Agricultural Research Service scientists are exploring the use of canopy cover measurements to determine how much water plants have used and how much they'll need at the next irrigation.

Knowing plants' precise water needs helps reduce over-irrigation, which can lead to leaching of fertilizer and other potential pollutants into underground water supplies.

According to agricultural engineer Thomas Trout, leader of the ARS Water Management Research Unit in Fort Collins, Colo., computres could analyze satellite imagery of farmers' fields to estimate crop canopy cover.

Growers could visit a Web site to get those measurements for their fields.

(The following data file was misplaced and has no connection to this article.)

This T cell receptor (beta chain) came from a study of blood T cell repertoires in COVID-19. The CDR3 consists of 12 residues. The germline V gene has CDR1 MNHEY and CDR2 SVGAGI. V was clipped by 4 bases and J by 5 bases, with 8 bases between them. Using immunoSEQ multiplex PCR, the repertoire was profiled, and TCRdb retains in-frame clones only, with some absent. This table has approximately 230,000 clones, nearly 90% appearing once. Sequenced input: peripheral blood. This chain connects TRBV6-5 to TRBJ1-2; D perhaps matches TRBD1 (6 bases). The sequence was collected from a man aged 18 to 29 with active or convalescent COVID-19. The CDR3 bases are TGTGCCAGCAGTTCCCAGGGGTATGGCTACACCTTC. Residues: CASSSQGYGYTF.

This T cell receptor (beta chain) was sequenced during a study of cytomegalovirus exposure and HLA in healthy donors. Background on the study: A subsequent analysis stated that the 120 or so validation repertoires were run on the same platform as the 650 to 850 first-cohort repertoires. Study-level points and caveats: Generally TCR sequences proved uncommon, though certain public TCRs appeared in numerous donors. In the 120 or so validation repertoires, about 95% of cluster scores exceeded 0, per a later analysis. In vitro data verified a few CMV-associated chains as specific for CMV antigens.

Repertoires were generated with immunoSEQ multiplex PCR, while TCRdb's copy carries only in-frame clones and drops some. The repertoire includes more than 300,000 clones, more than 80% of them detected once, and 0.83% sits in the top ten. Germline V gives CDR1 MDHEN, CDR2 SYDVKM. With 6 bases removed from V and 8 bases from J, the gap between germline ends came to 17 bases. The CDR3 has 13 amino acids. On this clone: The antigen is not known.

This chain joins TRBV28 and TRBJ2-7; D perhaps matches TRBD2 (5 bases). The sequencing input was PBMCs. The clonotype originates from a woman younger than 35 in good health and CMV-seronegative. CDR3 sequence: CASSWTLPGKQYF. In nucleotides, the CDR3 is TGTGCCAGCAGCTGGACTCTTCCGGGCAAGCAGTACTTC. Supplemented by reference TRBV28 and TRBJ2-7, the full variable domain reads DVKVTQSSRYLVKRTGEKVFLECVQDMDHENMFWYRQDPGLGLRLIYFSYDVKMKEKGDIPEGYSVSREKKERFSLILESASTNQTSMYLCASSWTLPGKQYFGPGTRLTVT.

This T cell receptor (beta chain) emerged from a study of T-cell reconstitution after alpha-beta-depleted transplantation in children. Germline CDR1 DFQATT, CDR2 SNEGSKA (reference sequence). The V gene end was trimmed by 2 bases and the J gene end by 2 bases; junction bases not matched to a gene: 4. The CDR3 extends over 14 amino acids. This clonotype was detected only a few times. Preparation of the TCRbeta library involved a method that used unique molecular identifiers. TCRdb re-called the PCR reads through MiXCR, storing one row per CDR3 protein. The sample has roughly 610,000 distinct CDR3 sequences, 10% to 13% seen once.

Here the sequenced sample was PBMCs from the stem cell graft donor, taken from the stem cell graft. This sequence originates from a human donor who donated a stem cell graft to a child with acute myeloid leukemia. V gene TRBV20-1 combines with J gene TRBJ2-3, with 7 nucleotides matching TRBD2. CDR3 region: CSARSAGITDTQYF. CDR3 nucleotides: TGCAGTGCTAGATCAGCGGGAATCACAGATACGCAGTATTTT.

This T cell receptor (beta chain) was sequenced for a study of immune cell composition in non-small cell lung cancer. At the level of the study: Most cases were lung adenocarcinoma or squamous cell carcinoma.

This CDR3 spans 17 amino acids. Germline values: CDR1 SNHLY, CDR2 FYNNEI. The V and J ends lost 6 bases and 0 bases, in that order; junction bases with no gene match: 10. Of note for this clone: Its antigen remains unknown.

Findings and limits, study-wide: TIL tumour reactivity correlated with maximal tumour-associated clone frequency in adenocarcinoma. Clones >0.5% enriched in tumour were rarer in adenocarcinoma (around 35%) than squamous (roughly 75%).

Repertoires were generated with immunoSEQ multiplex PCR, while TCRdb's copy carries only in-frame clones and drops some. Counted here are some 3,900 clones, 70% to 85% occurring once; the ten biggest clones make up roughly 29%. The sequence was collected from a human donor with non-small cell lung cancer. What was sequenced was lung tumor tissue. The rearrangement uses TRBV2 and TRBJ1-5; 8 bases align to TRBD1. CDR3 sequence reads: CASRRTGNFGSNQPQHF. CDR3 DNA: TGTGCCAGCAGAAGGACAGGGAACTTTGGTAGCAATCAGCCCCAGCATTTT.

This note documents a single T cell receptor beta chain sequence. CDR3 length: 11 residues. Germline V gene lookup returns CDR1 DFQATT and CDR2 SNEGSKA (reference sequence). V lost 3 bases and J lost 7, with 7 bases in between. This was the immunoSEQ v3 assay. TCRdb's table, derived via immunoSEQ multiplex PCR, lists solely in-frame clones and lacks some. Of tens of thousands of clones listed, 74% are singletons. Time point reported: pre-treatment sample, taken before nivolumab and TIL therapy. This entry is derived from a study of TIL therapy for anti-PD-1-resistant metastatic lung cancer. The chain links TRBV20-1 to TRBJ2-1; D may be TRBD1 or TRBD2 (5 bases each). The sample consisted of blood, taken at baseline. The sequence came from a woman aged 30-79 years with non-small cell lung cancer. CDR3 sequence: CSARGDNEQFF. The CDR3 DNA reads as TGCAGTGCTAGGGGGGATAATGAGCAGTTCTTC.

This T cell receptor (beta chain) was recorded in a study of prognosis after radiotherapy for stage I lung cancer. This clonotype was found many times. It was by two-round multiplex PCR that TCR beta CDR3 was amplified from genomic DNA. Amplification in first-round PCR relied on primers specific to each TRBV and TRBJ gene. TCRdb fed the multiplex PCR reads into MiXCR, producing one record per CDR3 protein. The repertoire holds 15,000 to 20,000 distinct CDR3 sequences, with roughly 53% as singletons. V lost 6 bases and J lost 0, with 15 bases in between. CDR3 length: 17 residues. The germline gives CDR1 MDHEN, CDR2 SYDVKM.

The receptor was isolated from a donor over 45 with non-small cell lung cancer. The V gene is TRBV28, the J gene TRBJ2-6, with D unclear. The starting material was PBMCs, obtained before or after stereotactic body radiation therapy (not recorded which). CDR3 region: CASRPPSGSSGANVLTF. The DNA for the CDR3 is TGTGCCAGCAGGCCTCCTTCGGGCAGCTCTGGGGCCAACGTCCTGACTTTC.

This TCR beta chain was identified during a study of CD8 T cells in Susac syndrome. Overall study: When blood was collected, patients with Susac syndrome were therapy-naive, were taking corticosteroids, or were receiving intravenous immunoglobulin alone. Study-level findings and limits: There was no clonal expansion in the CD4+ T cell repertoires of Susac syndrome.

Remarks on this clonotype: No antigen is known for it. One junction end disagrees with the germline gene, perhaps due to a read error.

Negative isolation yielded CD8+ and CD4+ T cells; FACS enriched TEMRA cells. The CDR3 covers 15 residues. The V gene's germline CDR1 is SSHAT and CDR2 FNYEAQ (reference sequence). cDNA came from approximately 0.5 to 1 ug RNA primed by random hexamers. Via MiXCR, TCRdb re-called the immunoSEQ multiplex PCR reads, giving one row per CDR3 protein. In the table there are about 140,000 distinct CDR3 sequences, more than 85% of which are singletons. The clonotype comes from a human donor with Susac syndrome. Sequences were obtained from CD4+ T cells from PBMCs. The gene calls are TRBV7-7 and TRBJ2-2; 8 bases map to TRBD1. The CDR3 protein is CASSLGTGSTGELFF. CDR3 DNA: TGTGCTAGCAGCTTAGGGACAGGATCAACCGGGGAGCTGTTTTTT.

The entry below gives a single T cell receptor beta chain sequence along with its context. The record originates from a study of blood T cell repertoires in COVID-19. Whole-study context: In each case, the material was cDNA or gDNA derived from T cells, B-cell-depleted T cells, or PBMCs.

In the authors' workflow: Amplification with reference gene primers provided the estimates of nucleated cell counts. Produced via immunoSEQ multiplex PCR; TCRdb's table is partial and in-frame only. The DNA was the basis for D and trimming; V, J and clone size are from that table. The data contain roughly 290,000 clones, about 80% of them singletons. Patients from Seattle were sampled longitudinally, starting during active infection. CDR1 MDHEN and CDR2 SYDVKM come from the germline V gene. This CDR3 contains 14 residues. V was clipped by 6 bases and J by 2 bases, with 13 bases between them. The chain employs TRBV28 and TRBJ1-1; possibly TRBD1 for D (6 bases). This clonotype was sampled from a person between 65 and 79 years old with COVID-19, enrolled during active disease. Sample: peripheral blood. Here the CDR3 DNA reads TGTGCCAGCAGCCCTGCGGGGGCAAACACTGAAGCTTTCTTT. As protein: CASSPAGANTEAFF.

The figure, along with a few other pieces of information—such as locally relevant weather—could then be added to a standard equation to calculate the amount of water used and the amount now needed for each field.

The calculation could indicate, for example, that bell pepper plants in a field that has a canopy cover of 40 percent may have used 1 inch of water in one week, the amount the grower may choose to replenish at the next irrigation.

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